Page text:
Is Earth becoming uninsurable?

Exploring the record number of billion dollar disasters in 2023

Author profile picture

Susan Meyer

Senior Editorial Manager

  • Licensed Insurance Agent — Property and Casualty

Susan is a licensed insurance agent and has worked as a writer and editor for over 10 years across a number of industries. She has worked at The Zebr…

Author profile picture

Ross Martin

Insurance Writer

  • 4+ years in the Insurance Industry

Ross joined The Zebra as a writer and researcher in 2019. He specializes in writing insurance content to help shoppers make informed decisions.

Ross h…

A lot has happened in 2023 and not all of it has been good. The United States has been hit by a record number of billion-dollar disasters — and it’s not over yet. 

According to the NOAA, the US has sustained 24 climate disasters where the damages exceeded $1 billion in the first 10 months of this year[1].

In this article, we’ll delve into what those are, how 2023 compares to other years, and what that means for the insurance industry.

A brief look back at 2023

Although the year’s not over yet, it’s worth looking back at what’s already happened in the past 10 months. 

Of the 24 confirmed $1 billion climate events, one was a drought, two were floods, one was a tropical cyclone, one was a wildfire, one was a winter storm and the remaining 18 were severe storms. Overall, these events led to the deaths of 373 people and caused billions in damages.

You likely remember some of these events which include Hurricane Idalia which made landfall in Florida in August and the Hawaii fires of Maui which caused $5.5 billion dollars in damages and significant loss of life.

However, others might not have captured national attention, such as a multi-day outbreak of hail and severe weather across Colorado and surrounding states in June. This event alone caused $3.5 billion in damages.

How 2023 compares to other years

So “record-breaking number of billion dollar disasters” sounds bad, right? But how bad? Let’s look at some of the previous years. The number of billion-dollar weather and climate events has been going up in the last few decades.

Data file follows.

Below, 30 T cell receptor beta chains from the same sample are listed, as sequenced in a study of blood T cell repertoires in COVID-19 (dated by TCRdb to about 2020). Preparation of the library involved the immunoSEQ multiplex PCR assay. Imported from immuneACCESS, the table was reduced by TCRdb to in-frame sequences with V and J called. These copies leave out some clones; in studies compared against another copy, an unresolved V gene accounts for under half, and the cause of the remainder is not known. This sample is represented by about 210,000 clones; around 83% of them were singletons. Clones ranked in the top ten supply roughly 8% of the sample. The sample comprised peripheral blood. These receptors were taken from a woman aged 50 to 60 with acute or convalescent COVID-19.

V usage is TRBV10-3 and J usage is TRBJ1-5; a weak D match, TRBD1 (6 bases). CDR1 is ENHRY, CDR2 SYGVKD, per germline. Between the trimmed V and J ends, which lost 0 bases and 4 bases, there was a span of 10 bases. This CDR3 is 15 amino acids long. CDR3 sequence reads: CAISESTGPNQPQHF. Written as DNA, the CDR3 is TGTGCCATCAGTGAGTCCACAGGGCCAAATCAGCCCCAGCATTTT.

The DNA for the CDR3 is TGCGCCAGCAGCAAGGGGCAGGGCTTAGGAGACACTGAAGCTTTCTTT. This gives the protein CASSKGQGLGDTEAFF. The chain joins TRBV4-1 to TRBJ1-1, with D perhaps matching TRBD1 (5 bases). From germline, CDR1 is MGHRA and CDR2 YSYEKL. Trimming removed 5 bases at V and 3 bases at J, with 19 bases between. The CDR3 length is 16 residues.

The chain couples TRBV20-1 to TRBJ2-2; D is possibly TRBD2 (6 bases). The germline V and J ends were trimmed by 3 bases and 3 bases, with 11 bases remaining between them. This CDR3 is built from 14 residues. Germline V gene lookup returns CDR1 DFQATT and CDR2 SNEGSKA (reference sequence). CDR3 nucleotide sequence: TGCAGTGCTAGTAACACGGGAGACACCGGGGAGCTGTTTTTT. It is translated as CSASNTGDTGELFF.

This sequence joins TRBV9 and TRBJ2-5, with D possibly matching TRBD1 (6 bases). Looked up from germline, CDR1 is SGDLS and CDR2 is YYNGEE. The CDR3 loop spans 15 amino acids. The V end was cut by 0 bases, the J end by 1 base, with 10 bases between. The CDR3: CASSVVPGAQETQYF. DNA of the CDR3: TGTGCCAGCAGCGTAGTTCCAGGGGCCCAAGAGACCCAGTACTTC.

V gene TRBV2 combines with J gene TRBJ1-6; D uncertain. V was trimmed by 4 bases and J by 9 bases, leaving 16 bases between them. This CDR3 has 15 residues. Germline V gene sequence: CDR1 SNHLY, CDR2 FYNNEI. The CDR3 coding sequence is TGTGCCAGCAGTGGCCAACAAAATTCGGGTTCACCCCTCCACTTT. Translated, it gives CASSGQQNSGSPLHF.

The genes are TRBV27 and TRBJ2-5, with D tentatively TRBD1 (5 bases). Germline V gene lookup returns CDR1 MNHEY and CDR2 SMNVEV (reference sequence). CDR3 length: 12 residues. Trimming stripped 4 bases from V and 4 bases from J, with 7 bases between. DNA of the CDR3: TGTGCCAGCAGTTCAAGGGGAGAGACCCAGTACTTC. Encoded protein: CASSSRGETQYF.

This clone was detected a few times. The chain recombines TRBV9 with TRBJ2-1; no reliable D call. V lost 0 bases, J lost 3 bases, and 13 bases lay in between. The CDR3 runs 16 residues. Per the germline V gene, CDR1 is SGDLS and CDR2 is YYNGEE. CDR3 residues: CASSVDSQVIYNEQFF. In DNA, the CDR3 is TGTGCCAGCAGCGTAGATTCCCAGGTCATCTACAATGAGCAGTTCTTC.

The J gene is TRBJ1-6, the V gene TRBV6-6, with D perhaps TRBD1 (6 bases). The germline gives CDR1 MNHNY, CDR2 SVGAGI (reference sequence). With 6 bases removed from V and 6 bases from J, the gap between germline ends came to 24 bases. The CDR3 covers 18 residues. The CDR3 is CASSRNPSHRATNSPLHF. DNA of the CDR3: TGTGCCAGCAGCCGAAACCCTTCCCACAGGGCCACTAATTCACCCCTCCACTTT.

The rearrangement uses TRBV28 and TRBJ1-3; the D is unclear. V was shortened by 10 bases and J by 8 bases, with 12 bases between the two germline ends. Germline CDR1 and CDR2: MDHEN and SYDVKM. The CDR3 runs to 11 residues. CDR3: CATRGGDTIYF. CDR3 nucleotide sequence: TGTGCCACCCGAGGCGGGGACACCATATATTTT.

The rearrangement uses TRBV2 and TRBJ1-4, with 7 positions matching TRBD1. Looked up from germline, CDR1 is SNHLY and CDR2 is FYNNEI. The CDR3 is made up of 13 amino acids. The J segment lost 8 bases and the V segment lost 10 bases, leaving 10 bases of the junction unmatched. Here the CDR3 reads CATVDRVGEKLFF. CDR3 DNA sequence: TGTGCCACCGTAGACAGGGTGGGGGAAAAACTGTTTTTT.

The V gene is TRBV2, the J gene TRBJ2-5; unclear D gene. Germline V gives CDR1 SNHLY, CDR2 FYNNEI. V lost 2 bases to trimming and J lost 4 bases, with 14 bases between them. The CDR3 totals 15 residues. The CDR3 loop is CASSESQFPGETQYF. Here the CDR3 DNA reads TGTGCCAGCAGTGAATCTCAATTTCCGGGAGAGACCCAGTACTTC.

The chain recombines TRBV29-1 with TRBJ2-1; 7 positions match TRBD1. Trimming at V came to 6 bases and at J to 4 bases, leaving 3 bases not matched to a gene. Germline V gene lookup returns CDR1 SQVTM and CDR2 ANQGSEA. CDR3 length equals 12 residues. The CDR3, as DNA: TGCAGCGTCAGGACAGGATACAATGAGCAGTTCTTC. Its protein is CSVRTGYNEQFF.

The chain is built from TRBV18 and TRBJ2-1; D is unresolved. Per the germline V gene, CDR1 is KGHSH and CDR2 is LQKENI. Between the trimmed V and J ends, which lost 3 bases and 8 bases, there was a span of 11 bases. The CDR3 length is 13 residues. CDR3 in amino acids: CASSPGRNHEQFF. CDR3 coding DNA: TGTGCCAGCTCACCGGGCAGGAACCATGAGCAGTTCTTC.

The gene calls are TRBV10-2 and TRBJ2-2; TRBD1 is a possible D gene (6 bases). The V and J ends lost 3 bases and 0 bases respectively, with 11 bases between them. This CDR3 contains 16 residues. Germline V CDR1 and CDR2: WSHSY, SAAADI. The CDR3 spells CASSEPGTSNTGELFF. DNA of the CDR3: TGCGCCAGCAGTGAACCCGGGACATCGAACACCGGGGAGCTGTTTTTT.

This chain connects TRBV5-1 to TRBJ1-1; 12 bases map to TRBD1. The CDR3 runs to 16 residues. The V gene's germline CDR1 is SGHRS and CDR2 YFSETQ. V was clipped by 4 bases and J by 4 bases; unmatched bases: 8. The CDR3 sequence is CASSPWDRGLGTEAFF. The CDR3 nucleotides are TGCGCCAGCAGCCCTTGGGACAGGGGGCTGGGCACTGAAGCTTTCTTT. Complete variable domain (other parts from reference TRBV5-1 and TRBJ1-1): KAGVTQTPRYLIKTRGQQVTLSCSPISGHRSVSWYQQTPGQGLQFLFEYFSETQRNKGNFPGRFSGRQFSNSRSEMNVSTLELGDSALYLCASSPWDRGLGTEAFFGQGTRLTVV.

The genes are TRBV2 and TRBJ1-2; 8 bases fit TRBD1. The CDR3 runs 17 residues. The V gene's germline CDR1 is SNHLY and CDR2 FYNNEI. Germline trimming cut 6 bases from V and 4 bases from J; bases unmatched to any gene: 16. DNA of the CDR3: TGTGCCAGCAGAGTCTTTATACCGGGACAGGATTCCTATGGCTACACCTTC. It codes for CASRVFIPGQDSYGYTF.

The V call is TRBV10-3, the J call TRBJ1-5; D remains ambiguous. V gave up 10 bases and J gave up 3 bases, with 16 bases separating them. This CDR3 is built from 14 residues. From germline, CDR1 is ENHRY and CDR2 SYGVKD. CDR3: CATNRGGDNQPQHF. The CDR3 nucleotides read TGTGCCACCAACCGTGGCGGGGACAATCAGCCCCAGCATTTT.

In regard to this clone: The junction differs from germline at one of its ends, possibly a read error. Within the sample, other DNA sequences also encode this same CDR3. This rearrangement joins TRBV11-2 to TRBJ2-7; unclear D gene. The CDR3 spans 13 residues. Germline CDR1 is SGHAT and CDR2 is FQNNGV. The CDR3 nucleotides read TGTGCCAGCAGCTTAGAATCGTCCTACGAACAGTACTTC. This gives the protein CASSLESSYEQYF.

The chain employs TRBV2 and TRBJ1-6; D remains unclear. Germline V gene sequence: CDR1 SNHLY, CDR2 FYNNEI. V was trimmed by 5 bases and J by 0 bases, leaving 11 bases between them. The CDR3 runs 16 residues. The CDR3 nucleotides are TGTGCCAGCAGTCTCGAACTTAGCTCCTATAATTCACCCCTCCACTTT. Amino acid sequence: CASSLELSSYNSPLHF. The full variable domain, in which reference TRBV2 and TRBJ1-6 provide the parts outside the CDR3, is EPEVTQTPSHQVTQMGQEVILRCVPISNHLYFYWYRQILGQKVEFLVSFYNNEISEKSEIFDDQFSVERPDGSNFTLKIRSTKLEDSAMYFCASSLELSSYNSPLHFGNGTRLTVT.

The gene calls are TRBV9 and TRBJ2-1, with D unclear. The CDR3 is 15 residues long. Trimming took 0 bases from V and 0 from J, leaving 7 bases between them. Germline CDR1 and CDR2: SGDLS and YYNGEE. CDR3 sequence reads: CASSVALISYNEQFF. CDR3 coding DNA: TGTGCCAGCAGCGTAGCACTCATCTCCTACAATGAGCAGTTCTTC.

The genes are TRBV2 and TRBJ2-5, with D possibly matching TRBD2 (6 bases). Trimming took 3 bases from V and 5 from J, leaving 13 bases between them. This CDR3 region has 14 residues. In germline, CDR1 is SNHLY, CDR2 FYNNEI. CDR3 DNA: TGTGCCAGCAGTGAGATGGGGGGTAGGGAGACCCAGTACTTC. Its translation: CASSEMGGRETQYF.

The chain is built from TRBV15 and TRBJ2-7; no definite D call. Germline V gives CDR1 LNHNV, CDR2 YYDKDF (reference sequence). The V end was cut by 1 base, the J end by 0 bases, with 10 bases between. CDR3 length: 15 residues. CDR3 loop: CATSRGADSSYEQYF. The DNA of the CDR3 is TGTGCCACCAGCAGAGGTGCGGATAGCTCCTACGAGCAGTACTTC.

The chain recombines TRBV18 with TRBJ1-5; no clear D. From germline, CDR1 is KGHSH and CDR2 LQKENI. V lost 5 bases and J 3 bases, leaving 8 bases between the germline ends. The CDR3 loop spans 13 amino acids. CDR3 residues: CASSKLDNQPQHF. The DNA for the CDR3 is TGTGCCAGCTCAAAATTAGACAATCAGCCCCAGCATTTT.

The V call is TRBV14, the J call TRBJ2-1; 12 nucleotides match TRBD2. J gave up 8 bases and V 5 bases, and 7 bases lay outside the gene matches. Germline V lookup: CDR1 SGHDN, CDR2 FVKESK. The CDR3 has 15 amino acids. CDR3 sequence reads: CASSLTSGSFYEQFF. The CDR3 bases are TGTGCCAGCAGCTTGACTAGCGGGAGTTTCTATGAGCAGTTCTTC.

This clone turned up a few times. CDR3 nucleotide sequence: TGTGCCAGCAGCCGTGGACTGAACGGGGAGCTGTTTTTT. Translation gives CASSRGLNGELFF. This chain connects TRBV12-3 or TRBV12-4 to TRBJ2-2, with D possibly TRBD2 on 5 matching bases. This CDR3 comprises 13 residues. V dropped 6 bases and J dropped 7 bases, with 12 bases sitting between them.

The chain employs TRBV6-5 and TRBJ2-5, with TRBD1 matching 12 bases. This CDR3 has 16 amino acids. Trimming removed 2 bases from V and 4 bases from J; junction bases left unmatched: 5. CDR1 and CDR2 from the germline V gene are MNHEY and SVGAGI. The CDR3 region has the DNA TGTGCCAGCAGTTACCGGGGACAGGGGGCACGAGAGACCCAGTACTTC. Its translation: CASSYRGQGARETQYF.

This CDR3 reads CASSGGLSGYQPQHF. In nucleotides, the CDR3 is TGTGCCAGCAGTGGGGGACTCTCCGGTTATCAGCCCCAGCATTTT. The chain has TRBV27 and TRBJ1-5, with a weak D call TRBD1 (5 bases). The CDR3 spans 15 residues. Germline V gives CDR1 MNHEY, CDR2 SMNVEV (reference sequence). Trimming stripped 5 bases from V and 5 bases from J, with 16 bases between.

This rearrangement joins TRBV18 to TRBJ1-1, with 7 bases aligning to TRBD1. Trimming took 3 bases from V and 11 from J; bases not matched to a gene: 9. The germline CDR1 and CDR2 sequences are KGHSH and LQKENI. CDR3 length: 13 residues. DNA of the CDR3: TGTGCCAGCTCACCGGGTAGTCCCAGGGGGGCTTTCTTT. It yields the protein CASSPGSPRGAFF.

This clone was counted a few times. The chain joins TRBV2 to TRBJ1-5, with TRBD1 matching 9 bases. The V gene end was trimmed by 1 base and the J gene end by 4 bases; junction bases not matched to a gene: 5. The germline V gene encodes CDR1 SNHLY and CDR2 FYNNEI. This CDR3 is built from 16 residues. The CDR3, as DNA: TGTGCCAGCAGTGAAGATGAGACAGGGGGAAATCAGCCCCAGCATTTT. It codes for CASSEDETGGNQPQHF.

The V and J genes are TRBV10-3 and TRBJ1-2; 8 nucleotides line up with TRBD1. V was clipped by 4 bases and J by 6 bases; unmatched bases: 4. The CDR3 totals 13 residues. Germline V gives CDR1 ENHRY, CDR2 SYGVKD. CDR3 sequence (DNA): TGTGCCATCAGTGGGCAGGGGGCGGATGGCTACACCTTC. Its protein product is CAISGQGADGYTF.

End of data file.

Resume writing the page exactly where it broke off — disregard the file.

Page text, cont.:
In the 1980s, it averaged 3 such events a year, in the 1990s 8.5 per year, the 2000s 6.7 per year and the 2010s 13 per year. The last five years have seen an average of 18 events per year. And now, with 2023 (so far) we have a whopping 24.

Why are we seeing more frequent costly weather events?

There are two main reasons for this increase in billion-dollar weather events. The first, of course, is climate change. The overall warming of the Earth does lead to increases in extreme weather, including hurricanes and fires. Earthquakes are the outlier that are not influenced by climate change, but notably no earthquakes contributed to the billion-dollar disasters this year. 

While global climate change is a major cause of the increase in large storms and fires, it’s likely not the only reason for more expensive disasters. The amount in damages is not adjusted for inflation, and the costs for repairs and rebuilding have definitely increased. 

For example, consider just the cost of replacing the roof in the event of a hurricane or hail storm. According to one source, the average cost of roof replacement for an average-sized home in 2023 is $11,500[2]. However, in 1990, the average cost of a roof replacement was only $3,500[3]. As you can imagine, when you’re talking about hundreds or thousands of damaged buildings, these differences can rack up quickly.

What does this mean for insurance?

Because of these increasingly common, incredibly expensive disasters, what does that mean for insurance? Insurance companies are finding it increasingly difficult to cover the damages stemming from weather disasters. We’re already seeing this happen as big-name insurance companies are choosing not to write new policies in states frequently hit by disasters including California, Florida and Louisiana[4]

Due to the rising costs to repair and replace damaged property and increased claims due to frequent disasters, it’s not tenable for insurance companies to operate in certain places. Historically, insurance companies can help lower their risks through something called reinsurance (essentially insurance for insurance companies); however, reinsurance companies are also feeling the hits and have to continually raise prices.

If insurance companies raise their prices to cover their increasing losses, it will eventually be too expensive for the average person to insure their home. Because insurance is a state-regulated industry, this is creating a problem not only for insurance companies but also policymakers. 

We don’t have the answers yet, but these are solutions we have to find as the Earth is rapidly changing, and this looks like a problem that will continue to worsen in future years.